Digital correction of computed X-radiographs for coral densitometry

The recent increase in sea surface temperature and ocean acidification raises major concerns about the evolution of the coral calcification rate. Digitized X-radiographs have been used for coral skeleton density measurements since the 1980s. The main limitation of coral densitometry from digitized X-radiographs is the X-ray intensity heterogeneity due to spherical spreading (inverse square law) and heel effect. Until now, extra X-ray images or aluminum standards have been used to correct X-radiographs. However, such corrective methods may be constraining when working with a high number of coral samples. Here, we present an inexpensive, straightforward, and accurate digital detrending (DD) method to correct the heterogeneities of the X-ray irradiation that affect X-radiographs. The X-radiograph is corrected against the irradiation imprint recorded by its own background using a kriging interpolation method, thus allowing reliable optical density measurements directly on the corrected X-ray image. This digital detrending (DD) method was validated using skeletal bulk density measurements and computerized tomography (CT). Coral densitometry using DD corrected X-radiographs does not require the destruction of the coral sample and provides high-resolution measurements. Since DD does not require extra aluminum standards to correct X-radiographs, this method optimizes the working space available on the X-ray image. Moreover, it corrects the entire X-radiograph, thus larger samples or numerous samples can be X-rayed at the same time.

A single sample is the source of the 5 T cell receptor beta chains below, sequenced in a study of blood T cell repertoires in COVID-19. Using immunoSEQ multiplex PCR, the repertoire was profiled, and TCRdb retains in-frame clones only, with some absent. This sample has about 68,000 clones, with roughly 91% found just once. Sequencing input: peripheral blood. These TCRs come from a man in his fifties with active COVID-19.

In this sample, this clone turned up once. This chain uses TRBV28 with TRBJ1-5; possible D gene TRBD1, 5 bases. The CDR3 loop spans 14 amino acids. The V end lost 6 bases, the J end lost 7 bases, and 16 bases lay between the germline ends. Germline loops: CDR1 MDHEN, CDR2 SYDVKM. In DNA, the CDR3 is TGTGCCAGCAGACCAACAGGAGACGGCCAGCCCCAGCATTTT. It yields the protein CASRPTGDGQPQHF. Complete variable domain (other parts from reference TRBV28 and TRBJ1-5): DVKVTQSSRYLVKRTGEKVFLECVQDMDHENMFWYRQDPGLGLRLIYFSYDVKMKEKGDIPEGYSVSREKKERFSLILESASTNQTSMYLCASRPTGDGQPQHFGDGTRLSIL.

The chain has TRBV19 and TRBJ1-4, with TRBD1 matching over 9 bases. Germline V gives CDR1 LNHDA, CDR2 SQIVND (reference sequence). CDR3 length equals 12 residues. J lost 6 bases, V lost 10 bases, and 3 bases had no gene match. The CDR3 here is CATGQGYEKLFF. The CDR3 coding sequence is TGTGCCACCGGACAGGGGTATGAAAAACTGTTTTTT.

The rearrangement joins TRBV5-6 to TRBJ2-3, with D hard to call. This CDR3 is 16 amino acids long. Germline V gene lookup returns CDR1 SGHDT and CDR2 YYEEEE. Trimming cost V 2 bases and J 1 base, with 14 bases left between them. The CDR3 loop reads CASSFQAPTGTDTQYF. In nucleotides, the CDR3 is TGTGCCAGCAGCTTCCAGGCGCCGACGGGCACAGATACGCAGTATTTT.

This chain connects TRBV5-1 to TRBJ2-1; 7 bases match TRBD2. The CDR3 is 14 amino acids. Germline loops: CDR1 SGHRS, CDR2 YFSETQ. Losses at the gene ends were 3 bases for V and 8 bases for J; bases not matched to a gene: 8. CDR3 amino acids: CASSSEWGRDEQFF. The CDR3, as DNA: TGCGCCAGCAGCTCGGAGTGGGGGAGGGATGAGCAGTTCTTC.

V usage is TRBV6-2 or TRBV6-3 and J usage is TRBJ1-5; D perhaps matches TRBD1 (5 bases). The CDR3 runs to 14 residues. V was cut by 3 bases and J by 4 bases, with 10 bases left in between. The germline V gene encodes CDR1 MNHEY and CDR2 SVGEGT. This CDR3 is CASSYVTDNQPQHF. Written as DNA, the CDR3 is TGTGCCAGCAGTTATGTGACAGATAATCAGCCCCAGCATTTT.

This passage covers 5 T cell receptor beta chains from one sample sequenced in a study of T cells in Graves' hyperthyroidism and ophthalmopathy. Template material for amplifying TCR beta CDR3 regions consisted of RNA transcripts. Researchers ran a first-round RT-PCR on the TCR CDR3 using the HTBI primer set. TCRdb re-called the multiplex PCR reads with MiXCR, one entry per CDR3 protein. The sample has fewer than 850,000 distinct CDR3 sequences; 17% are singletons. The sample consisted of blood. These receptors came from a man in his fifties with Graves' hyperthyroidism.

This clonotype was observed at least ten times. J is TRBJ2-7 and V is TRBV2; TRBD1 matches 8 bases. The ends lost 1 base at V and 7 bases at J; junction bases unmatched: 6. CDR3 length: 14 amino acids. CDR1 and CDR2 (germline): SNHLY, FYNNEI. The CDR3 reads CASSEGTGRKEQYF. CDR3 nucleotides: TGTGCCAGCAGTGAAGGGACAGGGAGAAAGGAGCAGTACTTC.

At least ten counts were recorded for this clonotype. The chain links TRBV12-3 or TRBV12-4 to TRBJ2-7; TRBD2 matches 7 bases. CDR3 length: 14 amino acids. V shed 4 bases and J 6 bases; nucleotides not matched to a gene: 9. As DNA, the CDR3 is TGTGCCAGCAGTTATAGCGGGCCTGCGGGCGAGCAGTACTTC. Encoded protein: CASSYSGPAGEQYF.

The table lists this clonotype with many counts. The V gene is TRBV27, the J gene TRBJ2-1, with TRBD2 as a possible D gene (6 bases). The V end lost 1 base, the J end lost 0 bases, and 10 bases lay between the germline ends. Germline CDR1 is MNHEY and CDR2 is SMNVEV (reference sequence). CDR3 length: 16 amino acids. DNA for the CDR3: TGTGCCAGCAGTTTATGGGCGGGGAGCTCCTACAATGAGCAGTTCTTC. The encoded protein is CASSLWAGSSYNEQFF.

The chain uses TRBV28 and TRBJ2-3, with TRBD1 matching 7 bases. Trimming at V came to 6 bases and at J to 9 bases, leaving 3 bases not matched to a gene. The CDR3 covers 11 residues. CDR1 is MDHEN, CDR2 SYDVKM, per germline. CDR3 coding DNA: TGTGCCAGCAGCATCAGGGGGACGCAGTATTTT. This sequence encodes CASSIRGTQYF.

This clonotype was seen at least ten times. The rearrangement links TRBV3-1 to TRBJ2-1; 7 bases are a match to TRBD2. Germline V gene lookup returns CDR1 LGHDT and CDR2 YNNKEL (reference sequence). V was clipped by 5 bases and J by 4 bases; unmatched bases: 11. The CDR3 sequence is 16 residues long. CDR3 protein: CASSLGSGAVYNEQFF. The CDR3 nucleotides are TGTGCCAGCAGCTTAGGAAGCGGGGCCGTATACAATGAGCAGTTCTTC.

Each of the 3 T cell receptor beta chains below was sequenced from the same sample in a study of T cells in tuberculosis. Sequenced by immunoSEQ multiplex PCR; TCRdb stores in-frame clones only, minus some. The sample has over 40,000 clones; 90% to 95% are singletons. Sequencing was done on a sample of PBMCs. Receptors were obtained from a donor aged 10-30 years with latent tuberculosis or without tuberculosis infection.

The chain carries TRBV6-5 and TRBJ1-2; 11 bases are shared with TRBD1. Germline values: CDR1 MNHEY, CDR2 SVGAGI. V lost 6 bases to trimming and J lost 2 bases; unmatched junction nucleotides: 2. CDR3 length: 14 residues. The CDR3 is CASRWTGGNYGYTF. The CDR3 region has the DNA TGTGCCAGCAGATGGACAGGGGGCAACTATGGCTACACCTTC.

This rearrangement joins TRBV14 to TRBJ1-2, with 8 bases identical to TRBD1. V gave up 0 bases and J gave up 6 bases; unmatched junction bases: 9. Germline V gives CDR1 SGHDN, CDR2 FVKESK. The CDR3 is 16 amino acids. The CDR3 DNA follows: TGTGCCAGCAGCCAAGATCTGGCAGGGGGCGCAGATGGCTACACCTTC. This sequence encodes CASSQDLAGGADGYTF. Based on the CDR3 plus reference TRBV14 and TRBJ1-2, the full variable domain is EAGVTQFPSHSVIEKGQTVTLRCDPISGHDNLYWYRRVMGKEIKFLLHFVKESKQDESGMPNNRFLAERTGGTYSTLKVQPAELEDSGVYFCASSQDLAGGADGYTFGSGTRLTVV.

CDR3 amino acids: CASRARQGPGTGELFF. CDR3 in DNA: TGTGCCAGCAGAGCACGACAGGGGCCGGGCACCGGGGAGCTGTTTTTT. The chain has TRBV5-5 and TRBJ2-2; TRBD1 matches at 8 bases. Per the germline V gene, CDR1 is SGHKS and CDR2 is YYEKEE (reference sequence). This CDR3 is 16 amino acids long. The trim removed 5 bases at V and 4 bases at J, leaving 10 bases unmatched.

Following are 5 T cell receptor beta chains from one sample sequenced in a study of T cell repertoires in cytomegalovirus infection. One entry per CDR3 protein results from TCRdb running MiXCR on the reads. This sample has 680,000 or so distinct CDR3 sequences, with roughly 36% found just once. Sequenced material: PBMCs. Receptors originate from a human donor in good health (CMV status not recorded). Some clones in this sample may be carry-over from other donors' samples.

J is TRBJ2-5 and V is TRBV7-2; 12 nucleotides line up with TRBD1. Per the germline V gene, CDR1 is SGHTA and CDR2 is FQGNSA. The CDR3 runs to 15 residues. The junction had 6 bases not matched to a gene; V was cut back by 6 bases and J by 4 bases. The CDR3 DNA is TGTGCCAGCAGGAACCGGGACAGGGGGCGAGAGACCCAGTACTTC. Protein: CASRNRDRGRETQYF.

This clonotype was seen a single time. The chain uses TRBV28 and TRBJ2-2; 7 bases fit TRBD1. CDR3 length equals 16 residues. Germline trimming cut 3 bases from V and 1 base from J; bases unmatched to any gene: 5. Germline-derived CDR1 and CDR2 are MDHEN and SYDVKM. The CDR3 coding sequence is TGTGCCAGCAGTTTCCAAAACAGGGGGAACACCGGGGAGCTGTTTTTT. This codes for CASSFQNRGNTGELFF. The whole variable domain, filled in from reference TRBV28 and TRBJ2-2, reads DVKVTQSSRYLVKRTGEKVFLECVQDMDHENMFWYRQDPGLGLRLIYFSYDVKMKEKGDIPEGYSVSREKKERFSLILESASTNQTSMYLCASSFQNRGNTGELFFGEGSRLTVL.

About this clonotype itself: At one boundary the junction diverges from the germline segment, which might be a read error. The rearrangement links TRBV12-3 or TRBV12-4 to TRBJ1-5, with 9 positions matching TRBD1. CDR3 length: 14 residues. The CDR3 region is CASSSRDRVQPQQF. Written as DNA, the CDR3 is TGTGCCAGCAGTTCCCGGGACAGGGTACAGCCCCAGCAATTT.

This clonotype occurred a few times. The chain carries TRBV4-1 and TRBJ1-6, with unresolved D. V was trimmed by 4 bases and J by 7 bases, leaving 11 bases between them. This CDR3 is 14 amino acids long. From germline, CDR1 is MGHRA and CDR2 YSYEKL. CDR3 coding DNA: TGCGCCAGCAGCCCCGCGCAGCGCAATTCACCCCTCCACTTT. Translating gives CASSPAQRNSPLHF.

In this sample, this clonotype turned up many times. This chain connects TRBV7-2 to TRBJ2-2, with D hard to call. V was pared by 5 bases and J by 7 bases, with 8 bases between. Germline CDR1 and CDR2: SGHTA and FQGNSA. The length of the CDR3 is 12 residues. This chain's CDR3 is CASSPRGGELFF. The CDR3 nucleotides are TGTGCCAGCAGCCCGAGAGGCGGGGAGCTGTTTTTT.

Duprey N., Boucher H. & Jiménez C., 2012. Digital correction of computed X-radiographs for coral densitometry. Journal of Experimental Marine Biology and Ecology 438: 84-92. Article (subscription required).


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